Boris Johnson has refused to apologise for saying that women wearing burkas look like letter boxes.
Earlier, a source close to Mr Johnson reportedly said it's "ridiculous" that he's being criticised for Islamophobia.
Conservative Party chairman Brandon Lewis said he had asked Johnson to apologize, though didn't say if there would be any sanctions if the request was ignored.
Alistair Burt, minister for the Middle East, told BBC Radio 4's Today programme: "I would never have made such a comment, I think there is a degree of offence in that, absolutely right".
She said: "I've written to @PennyMordaunt and @BrandonLewis to ask what action will be taken against Boris Johnson for his ugly and naked Islamophobia".
Mr Johnson said full-face veils should not be banned but looked "ridiculous".
Lady Warsi also echoed calls for an independent inquiry into alleged Islamophobia in the Conservative Party, claiming the party's Old Etonians were crassly using Muslim women as "a political battleground and it must be condemned by the leadership right from the Prime Minister down".
Some suspected Mr Johnson's burka comments were meant to boost his appeal among right-wing members of the party.
In March there was a spate of suspicious packages delivered to Muslim MPs, thought to relate to the "punish a Muslim day" letters that were debated in the Commons.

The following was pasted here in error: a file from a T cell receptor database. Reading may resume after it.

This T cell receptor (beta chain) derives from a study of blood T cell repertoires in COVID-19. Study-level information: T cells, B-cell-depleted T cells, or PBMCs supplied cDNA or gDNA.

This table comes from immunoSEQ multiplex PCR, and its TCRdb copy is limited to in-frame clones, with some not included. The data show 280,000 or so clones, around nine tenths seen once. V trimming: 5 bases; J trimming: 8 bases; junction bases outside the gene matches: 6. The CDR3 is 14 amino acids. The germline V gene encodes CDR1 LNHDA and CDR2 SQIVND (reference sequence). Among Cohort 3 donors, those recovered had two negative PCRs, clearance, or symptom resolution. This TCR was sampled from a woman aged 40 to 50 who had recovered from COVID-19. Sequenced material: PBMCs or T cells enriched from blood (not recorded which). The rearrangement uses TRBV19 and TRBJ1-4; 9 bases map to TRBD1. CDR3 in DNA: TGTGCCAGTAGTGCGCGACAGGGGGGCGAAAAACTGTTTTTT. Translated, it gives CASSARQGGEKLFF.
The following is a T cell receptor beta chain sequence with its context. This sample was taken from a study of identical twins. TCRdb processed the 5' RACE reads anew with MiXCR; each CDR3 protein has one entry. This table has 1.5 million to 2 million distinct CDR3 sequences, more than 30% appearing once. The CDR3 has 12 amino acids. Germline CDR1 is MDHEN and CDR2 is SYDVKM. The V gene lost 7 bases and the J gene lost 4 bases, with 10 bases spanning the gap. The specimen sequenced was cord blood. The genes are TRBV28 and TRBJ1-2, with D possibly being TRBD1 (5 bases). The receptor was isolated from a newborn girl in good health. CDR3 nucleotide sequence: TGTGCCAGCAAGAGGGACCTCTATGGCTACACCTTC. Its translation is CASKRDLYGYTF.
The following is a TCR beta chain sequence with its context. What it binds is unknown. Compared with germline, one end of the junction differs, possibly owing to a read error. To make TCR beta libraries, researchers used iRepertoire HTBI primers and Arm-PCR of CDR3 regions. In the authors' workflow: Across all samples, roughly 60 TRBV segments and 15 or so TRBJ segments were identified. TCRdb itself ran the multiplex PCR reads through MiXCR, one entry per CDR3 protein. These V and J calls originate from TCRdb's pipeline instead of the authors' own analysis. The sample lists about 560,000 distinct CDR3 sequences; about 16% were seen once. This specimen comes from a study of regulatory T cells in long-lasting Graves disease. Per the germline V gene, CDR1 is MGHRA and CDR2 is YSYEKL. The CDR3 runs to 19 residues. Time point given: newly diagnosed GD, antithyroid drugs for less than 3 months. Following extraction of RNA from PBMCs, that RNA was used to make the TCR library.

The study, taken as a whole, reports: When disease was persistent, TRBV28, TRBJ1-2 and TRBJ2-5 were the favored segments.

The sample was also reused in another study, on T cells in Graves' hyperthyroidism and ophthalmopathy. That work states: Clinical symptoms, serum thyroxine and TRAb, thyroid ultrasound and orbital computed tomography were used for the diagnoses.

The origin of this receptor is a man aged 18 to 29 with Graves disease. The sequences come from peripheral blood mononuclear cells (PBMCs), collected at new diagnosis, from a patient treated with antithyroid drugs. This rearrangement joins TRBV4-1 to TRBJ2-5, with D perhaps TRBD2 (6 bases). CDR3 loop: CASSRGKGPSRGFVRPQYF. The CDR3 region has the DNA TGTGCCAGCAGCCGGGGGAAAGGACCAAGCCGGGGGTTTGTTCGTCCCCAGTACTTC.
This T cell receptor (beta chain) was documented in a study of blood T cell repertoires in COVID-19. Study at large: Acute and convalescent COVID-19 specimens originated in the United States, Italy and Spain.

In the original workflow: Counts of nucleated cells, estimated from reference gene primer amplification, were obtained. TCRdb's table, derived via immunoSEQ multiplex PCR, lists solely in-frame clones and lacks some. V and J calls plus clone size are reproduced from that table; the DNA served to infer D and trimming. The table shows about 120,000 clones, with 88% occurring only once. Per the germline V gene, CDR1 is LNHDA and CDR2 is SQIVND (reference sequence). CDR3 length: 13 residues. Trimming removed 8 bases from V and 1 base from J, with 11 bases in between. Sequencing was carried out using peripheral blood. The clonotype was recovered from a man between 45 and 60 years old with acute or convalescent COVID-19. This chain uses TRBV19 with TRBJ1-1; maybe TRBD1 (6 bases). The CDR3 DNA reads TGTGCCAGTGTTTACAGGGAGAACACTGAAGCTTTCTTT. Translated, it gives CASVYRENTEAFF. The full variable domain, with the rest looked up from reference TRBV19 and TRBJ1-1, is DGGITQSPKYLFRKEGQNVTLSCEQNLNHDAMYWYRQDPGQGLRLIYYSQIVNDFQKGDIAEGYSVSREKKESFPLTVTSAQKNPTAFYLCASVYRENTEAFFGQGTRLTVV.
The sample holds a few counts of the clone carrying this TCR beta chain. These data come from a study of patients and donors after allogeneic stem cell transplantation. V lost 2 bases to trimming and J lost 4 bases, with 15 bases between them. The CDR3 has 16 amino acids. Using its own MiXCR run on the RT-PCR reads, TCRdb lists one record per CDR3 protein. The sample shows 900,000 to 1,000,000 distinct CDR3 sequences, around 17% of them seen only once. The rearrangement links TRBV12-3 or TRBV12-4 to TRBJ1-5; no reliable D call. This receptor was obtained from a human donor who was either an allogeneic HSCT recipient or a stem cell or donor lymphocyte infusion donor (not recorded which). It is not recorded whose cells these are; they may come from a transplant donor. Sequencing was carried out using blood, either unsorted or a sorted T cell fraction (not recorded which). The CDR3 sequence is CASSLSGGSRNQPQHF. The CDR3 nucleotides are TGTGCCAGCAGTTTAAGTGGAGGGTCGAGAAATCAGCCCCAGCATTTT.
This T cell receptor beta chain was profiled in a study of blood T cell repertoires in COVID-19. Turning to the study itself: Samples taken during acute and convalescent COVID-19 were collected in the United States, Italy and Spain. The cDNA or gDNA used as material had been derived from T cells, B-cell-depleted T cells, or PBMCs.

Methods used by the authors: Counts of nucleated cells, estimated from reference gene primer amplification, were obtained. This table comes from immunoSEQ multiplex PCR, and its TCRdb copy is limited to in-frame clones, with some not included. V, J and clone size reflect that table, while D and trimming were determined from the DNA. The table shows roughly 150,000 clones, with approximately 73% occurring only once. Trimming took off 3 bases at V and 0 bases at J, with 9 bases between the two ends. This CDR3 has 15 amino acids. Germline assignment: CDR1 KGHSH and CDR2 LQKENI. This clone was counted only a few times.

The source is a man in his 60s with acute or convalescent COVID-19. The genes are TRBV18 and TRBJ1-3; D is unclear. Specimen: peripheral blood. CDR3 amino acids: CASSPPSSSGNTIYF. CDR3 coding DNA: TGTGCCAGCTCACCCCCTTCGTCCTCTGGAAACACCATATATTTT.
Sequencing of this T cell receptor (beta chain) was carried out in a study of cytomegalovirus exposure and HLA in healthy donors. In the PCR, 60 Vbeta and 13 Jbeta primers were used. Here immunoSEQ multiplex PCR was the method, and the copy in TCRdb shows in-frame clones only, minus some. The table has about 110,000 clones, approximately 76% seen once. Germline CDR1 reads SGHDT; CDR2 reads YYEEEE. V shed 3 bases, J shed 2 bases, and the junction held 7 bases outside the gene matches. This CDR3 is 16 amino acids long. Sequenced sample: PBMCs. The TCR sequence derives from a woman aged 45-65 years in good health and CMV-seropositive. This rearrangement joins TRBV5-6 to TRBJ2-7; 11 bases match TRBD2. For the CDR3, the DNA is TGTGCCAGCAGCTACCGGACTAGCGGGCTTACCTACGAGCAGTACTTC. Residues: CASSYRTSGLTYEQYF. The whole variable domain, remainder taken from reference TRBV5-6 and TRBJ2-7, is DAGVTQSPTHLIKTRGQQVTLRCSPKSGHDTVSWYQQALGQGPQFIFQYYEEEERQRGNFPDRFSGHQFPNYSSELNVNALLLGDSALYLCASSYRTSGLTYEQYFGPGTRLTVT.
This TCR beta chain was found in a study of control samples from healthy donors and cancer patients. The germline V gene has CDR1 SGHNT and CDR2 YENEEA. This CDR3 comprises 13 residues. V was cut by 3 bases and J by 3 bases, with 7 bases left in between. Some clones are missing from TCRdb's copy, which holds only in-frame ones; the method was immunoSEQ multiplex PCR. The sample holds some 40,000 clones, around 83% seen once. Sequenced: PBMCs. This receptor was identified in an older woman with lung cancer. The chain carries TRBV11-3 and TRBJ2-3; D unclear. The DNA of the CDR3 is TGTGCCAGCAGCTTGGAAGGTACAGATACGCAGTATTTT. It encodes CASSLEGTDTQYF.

Critics accused him of "bigotry" and "dog-whistle politics", while even his own party members raised questions over his choice of words.
Theresa May has backed calls for Boris Johnson to apologise for his comments about Muslim women who wear burkas.
The same piece said the city had made scapegoats of the police in the Hillsborough disaster while refusing to acknowledge the part played by "drunken" fans "mindlessly" trying to fight their way in - comments which caused outrage in the city.
But Conservative backbench MP Andrew Bridgen said Mr Johnson had raised an important subject in a "light-hearted way".
Mr Johnson's father, Stanley, came to his defence, telling ITV1's Good Morning Britain: "I think we are just picking holes here".
Mohamed Sheikh, founder of the Conservative Muslim Forum, said Johnson's article had been "totally out of order".
He suggested to the BBC that the reaction to the column "says a lot about internal Conservative Party politics".
Another Conservative MP, Nadine Dorries, said the government should apologise and that "Boris didn't go far enough".
"Any clothing a woman is forced to wear which hides both her beauty and her bruises should be banned and have no place in our liberal, progressive country", she said.
However, Johnson said he did not support a blanket ban the face veil in the UK.